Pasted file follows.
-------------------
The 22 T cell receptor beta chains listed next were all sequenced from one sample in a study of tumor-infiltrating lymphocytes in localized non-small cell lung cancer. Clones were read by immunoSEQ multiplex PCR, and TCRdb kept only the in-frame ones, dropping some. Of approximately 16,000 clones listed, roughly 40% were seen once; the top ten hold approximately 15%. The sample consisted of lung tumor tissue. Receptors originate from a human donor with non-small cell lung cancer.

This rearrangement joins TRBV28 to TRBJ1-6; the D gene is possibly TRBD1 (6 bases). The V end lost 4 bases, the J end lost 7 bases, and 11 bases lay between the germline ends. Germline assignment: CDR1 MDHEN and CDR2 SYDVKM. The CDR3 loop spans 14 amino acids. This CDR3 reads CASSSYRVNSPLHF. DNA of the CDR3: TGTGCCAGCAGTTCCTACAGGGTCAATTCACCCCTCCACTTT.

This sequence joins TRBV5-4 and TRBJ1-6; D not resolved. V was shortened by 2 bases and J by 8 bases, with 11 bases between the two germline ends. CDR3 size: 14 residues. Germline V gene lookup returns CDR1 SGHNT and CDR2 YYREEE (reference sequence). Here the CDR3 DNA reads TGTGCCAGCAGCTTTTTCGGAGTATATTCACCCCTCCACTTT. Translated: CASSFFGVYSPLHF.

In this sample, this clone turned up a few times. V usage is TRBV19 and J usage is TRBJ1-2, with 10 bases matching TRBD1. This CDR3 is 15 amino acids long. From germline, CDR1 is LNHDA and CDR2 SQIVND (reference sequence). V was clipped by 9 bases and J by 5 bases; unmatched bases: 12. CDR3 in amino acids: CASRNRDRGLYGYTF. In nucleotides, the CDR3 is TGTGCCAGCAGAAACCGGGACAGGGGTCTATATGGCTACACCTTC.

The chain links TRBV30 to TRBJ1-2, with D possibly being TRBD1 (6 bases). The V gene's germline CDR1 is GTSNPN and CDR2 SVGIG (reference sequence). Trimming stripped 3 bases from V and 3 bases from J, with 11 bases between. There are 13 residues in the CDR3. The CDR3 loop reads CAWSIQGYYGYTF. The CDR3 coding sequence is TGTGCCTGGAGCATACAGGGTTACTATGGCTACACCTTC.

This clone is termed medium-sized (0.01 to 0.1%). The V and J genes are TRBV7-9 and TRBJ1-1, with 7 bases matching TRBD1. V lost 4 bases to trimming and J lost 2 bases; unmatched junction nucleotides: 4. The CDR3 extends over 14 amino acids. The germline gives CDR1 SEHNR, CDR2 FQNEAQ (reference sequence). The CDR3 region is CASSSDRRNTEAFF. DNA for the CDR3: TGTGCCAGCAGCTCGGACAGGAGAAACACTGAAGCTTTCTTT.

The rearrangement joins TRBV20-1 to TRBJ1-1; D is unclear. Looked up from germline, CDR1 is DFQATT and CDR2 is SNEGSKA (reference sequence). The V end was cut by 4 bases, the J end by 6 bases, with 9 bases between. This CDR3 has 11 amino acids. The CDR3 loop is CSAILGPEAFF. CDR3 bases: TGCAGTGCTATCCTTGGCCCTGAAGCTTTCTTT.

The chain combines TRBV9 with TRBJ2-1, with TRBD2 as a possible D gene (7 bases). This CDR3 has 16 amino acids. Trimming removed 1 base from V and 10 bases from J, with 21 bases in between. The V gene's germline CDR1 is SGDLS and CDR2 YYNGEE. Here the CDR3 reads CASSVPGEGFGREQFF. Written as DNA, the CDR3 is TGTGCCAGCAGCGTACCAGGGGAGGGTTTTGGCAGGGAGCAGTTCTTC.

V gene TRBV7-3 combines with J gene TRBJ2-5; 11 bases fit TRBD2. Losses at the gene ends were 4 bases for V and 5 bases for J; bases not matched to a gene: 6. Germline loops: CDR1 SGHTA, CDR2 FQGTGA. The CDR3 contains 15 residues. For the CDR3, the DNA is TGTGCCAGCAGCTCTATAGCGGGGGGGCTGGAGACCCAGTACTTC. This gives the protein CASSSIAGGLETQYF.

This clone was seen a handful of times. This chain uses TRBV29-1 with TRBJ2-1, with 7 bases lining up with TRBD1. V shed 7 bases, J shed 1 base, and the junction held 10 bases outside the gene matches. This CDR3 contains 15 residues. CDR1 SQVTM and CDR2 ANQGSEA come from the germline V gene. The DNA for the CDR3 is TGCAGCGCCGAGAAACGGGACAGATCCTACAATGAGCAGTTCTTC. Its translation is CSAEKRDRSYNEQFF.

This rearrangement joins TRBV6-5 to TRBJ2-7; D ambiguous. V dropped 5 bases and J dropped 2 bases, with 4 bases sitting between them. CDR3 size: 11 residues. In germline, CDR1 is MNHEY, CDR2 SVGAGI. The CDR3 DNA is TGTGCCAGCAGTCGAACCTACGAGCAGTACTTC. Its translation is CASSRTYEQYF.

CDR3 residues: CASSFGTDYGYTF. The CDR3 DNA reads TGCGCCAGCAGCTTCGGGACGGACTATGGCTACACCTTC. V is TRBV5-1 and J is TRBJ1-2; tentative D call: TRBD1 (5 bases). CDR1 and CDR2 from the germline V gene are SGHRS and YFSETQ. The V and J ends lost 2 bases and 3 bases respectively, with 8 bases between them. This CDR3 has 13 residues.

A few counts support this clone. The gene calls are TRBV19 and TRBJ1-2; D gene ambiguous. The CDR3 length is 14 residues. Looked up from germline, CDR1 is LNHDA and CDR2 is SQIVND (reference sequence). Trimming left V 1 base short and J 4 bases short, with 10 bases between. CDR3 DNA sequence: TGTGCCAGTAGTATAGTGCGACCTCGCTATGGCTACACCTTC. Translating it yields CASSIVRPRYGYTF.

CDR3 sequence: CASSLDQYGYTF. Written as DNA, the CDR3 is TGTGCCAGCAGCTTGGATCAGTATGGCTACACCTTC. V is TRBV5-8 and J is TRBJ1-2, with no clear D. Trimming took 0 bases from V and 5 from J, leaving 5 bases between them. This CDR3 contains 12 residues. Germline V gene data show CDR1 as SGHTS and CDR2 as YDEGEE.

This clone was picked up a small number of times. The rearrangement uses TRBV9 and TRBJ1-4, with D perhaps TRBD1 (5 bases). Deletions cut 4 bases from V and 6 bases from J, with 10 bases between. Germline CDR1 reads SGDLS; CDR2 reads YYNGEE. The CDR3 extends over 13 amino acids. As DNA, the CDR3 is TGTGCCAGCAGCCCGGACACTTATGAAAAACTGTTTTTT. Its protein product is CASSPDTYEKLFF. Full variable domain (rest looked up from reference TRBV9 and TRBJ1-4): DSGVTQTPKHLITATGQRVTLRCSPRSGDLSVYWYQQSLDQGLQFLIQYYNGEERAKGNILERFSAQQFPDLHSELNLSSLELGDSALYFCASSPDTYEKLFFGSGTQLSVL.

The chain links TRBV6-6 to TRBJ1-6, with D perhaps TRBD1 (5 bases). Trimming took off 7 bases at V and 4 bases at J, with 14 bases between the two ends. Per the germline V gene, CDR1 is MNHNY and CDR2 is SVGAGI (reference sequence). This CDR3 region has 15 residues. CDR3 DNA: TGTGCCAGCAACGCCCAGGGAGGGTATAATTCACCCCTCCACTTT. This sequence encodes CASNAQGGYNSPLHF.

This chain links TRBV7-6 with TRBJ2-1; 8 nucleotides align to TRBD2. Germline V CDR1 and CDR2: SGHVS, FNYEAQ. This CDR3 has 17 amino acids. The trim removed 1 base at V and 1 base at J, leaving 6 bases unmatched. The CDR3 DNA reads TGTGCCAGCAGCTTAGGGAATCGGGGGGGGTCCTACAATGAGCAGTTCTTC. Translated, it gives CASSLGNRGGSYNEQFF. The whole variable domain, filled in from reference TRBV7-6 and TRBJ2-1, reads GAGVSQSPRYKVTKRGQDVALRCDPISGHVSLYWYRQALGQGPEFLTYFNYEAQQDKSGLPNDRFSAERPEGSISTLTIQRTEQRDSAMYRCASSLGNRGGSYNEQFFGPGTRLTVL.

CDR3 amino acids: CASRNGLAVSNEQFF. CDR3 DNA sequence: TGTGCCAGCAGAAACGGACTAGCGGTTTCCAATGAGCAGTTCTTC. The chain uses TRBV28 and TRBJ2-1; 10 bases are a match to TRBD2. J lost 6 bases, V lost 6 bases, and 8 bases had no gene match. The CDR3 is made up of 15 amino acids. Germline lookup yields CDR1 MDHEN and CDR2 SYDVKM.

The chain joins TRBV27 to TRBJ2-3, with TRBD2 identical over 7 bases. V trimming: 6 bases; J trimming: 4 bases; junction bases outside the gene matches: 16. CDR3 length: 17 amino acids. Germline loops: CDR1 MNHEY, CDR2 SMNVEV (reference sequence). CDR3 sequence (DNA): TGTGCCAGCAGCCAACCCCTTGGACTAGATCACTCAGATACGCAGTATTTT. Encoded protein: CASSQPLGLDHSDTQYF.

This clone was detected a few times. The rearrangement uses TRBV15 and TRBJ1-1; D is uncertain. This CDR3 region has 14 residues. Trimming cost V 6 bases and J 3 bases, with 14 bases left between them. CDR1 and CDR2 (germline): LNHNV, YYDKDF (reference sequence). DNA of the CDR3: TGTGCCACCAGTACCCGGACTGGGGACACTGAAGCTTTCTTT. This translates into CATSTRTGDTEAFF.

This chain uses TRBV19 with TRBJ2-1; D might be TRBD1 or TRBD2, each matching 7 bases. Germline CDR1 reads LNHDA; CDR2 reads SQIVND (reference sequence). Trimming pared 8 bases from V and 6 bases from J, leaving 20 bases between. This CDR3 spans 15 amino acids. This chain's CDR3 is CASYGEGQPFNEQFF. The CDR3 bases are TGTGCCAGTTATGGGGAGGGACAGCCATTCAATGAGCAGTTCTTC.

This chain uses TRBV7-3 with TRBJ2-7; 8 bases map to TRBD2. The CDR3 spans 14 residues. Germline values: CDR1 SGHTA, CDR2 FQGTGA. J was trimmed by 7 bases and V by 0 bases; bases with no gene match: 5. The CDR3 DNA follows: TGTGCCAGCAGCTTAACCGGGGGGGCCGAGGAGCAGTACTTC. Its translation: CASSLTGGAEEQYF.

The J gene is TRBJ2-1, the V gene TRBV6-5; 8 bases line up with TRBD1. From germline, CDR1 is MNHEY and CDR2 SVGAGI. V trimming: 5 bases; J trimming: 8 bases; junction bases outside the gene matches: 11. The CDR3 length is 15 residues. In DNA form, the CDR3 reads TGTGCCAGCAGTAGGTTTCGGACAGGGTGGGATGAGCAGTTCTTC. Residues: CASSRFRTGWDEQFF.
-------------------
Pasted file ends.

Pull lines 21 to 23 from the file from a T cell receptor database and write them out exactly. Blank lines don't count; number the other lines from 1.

This chain uses TRBV19 with TRBJ2-1; D might be TRBD1 or TRBD2, each matching 7 bases. Germline CDR1 reads LNHDA; CDR2 reads SQIVND (reference sequence). Trimming pared 8 bases from V and 6 bases from J, leaving 20 bases between. This CDR3 spans 15 amino acids. This chain's CDR3 is CASYGEGQPFNEQFF. The CDR3 bases are TGTGCCAGTTATGGGGAGGGACAGCCATTCAATGAGCAGTTCTTC.

This chain uses TRBV7-3 with TRBJ2-7; 8 bases map to TRBD2. The CDR3 spans 14 residues. Germline values: CDR1 SGHTA, CDR2 FQGTGA. J was trimmed by 7 bases and V by 0 bases; bases with no gene match: 5. The CDR3 DNA follows: TGTGCCAGCAGCTTAACCGGGGGGGCCGAGGAGCAGTACTTC. Its translation: CASSLTGGAEEQYF.

The J gene is TRBJ2-1, the V gene TRBV6-5; 8 bases line up with TRBD1. From germline, CDR1 is MNHEY and CDR2 SVGAGI. V trimming: 5 bases; J trimming: 8 bases; junction bases outside the gene matches: 11. The CDR3 length is 15 residues. In DNA form, the CDR3 reads TGTGCCAGCAGTAGGTTTCGGACAGGGTGGGATGAGCAGTTCTTC. Residues: CASSRFRTGWDEQFF.